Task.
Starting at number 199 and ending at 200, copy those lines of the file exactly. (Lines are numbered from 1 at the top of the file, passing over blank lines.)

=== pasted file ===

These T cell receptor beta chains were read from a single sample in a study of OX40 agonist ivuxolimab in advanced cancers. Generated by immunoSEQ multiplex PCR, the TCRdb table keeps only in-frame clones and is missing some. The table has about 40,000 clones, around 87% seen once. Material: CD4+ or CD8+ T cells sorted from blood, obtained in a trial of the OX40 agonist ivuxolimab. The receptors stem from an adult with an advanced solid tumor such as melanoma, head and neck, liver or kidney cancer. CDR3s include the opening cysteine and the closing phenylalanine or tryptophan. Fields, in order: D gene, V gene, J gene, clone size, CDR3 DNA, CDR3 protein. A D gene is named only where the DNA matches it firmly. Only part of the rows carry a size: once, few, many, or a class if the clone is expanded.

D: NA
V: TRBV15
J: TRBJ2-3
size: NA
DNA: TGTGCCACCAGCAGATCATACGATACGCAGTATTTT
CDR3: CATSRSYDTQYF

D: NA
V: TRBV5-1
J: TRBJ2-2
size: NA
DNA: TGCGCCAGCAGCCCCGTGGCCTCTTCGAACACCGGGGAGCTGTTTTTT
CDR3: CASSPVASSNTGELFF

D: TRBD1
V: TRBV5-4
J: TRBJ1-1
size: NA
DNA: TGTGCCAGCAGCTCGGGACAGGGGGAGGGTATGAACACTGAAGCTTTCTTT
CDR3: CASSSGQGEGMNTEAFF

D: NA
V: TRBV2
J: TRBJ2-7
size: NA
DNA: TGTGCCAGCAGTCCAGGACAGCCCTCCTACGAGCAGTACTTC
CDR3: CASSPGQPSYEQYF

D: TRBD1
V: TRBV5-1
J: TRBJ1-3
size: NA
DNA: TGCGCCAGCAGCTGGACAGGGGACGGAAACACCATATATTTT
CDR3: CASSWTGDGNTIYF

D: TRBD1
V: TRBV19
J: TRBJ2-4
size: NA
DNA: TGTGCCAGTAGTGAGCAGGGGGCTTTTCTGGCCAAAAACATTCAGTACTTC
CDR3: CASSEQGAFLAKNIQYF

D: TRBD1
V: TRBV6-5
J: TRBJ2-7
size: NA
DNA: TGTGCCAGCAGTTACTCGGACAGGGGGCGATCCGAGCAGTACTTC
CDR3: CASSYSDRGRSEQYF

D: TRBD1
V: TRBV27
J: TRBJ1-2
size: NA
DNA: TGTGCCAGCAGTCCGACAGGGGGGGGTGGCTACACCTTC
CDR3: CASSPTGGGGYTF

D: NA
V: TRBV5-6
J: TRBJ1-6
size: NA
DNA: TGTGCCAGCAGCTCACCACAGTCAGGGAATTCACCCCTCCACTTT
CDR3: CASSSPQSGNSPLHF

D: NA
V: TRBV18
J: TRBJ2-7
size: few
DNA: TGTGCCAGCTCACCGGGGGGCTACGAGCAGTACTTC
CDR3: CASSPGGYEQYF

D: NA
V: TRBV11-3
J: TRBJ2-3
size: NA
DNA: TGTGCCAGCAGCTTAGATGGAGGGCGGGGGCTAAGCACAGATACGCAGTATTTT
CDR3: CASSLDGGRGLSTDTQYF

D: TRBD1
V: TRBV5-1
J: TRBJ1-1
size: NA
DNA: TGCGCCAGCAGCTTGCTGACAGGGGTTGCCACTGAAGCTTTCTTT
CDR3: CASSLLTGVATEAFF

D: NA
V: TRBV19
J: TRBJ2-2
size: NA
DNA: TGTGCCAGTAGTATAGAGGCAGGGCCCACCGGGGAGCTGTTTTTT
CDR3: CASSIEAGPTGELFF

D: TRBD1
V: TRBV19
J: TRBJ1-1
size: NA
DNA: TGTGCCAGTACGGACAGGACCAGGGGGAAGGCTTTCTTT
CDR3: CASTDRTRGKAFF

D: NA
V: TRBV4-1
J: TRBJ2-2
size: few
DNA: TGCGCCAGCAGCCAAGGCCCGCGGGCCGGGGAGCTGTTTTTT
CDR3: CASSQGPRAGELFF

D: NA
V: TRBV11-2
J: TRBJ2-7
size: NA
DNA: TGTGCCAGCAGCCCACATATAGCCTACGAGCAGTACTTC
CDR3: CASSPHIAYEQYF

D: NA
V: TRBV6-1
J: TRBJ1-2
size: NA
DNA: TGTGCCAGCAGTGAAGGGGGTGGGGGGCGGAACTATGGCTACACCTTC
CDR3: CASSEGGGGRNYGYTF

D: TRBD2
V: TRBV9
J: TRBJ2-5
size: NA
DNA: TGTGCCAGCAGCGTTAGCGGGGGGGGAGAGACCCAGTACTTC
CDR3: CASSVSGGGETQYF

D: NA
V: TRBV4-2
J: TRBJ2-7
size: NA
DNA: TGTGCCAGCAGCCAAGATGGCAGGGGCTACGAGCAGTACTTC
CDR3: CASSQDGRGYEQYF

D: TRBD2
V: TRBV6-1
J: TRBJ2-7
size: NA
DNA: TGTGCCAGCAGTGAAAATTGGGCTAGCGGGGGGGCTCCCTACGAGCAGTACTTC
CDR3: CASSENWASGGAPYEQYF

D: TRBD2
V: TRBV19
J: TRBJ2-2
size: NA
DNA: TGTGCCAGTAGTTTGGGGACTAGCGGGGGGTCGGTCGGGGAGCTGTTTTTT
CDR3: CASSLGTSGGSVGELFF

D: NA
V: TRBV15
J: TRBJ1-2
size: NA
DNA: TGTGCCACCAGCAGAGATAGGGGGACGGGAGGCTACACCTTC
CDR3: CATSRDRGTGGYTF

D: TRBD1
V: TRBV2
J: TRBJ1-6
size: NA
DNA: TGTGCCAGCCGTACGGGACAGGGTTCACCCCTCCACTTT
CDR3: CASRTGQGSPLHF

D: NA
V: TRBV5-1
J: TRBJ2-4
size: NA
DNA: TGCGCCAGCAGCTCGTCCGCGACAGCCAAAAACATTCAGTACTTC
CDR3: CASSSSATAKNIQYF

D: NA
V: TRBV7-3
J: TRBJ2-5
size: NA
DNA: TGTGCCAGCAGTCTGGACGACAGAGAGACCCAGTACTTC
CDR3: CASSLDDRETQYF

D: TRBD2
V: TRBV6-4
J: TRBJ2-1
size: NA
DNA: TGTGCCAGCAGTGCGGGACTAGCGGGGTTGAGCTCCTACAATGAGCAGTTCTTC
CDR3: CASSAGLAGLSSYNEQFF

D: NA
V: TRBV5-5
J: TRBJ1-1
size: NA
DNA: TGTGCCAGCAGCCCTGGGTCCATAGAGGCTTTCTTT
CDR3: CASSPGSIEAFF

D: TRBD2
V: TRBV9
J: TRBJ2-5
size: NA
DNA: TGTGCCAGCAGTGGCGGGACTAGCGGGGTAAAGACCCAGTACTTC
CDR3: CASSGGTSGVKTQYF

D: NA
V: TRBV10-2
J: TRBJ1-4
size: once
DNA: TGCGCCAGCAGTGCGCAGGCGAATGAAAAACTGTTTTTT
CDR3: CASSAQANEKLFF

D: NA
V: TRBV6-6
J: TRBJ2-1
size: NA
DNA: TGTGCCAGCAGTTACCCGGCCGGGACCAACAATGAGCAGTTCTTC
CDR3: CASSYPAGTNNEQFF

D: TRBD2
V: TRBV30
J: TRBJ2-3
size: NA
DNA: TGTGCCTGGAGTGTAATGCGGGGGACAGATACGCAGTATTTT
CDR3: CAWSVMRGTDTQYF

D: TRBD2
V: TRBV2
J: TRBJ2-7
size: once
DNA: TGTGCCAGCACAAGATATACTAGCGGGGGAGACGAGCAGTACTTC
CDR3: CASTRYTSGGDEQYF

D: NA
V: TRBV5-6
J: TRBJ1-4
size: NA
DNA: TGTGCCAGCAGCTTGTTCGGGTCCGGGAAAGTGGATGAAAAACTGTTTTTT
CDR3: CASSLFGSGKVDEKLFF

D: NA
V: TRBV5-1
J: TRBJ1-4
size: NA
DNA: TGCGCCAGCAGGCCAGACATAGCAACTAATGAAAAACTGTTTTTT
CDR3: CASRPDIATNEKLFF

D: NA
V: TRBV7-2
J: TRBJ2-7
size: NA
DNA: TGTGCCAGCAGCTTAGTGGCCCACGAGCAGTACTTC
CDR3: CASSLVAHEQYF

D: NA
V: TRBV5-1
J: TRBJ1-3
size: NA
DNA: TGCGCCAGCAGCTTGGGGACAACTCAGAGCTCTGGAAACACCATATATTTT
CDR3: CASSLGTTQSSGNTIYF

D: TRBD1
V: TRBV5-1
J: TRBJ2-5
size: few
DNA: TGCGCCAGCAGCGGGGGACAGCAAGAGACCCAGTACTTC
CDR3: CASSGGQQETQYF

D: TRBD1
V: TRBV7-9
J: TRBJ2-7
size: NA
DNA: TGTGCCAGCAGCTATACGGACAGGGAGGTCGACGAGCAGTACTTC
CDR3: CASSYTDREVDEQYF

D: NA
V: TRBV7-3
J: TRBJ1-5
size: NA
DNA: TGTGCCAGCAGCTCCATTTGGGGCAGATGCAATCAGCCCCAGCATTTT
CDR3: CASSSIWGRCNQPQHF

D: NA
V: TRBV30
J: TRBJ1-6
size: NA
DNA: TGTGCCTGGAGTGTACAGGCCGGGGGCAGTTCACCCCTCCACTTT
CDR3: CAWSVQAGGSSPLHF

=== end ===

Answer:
CDR3: CASSLFGSGKVDEKLFF

D: NA